Data regarding experiences that encompass multiple scenarios and histories and more personal opinions about the dashboards were gained through semi-structured interviews with other employees in the next step of the research process.
Semi-structured Interviews: Investigating the users’ opinions + feelings.
Information Goals & Data Desired to Collect
To obtain detailed insights and attitudes on Power BI
To further widen our knowledge of the users
To seek areas of opportunities
We decided that something more free-form would be more appropriate as we were still in the beginning phase of research, and there were still many unknowns. The casual and conversational nature of this method allowed us to gain more in-depth responses that explained certain behaviors and patterns that we were starting to see at the on-site visit.
Consequently, we were aware that parsing the data from the interviews would take some time since we would not be able to predict their exact answers. But, we knew that the richer information would allow us to diverge in many different ways for design implications, and we would be avoiding sorting ourselves into certain sets of preconceived notions. The interview was still guided with “core” questions to probe for answers that aligned with our initial objectives, but we still kept ourselves open and let the interviewers painted the picture for us.
Of course, the data represented by the interviewers are not fully representative of the dashboard users at FOCUS Brands. It is very possible that there are users who are completely different from the ones we interviewed, and that we did not captured these people.
Information Goals & Data Desired to Collect
To generate an organized hierarchy of the process
To identify pain points that translate into design implications
This method was for understanding the overall procedures in using the dashboards and identifying where exactly the pain points were happening. The task analysis was a necessary tool in helping us imagine the process from the user’s perspectives as best as we could.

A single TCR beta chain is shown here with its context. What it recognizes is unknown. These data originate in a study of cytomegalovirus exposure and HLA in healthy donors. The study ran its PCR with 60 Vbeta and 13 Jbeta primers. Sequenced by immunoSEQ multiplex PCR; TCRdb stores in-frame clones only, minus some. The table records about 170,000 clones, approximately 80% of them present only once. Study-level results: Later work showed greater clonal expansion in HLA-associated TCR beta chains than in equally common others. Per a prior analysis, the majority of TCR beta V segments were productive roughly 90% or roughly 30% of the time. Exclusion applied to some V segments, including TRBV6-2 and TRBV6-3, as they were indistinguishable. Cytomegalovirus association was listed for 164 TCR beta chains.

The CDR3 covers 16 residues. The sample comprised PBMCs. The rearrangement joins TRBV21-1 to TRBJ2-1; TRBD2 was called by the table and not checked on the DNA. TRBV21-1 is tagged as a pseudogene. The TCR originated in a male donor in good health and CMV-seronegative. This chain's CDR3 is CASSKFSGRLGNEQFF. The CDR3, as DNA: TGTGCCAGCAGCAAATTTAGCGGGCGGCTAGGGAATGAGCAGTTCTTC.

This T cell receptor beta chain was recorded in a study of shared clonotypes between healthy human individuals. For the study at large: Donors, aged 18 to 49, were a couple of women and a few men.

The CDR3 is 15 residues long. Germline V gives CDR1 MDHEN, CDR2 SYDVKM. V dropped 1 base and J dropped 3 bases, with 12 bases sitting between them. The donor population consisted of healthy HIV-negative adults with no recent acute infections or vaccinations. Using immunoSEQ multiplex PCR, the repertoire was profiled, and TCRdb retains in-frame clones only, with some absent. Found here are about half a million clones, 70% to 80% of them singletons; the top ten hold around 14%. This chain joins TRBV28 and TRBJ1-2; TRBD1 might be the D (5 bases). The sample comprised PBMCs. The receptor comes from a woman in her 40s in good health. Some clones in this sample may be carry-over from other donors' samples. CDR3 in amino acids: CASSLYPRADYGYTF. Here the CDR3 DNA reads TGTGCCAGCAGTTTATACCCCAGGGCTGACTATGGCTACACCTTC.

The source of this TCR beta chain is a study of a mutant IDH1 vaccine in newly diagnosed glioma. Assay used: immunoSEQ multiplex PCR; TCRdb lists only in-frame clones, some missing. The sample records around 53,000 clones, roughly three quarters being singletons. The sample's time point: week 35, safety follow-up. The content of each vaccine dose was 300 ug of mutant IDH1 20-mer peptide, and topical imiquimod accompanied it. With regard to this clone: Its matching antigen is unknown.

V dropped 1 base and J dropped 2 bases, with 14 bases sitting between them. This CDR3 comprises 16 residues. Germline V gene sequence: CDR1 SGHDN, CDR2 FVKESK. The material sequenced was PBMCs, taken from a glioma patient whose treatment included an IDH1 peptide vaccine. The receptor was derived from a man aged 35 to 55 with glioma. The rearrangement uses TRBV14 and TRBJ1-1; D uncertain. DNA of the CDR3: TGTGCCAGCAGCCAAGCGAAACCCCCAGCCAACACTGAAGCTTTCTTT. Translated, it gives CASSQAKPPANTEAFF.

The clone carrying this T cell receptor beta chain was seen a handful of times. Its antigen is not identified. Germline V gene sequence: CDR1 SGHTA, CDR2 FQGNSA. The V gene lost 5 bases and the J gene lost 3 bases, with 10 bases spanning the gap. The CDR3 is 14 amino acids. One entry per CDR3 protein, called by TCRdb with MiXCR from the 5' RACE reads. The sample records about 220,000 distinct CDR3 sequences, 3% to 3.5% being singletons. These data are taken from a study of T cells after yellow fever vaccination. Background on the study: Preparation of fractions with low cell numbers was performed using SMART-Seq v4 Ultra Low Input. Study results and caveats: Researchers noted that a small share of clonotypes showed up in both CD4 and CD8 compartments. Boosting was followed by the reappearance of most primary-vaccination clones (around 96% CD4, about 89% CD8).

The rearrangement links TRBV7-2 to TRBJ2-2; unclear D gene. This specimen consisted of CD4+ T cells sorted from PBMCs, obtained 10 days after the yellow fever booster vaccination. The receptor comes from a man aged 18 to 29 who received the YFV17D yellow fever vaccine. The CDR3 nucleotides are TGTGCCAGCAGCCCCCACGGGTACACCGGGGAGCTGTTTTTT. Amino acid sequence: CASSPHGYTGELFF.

The task analysis was triangulated from the information that we obtained through contextual inquiries and interviews. Therefore, it may not be a full representation of those outside of our knowledge - it may be excluding their tasks.
All qualitative results - from contextual inquiry to interviews - were reviewed, and the common usage steps and pain points regarding the dashboards were pulled out. Some steps were differentiated based on different cases. These information were synthesized to form a generalized task analysis so it could be applicable to almost all interviewees across all organizations.
Information Goals & Data Desired to Collect
To find patterns to the issues, requirements
To get to the mental model of the FOCUS Brands employees
As a team, we analyzed our notes from semi-structured interviews and other resources to come up with interpretations that seemed most plausible and coherent. We used different colors for the users from different departments (red for Finance, yellow for . Different users within the same department were indicated with the labels U1, U2, etc.).
Out of the sorting process, the most notable category that we interpreted contained issues related to information architecture, data, and training (level of user knowledge):
Unfriendly Information Architecture. Across the collected data, users of various types encountered issues that were presented by Power BI. The highest number of issues fell into the information architecture of Power BI that did not help with the user’s cognitive load.
For example, there were many different ways of using the filters that were supposed to help the user slice and dice the data. One dashboard would have certain filters unavailable in other dashboards. Some dashboards would be clumped with filters that the user would find irrelevant. These filters could neither be saved to the user’s preferences nor be automatically presented.
Since the organization of the dashboards was not standardized, users had difficulty in navigating through the layers with the dashboards to find what they wanted.
Some users could not understand the meanings of the words/data presented on the dashboards.
Outdated UI. Some interaction and visual design issues were present that disconnected the user experience on Power BI.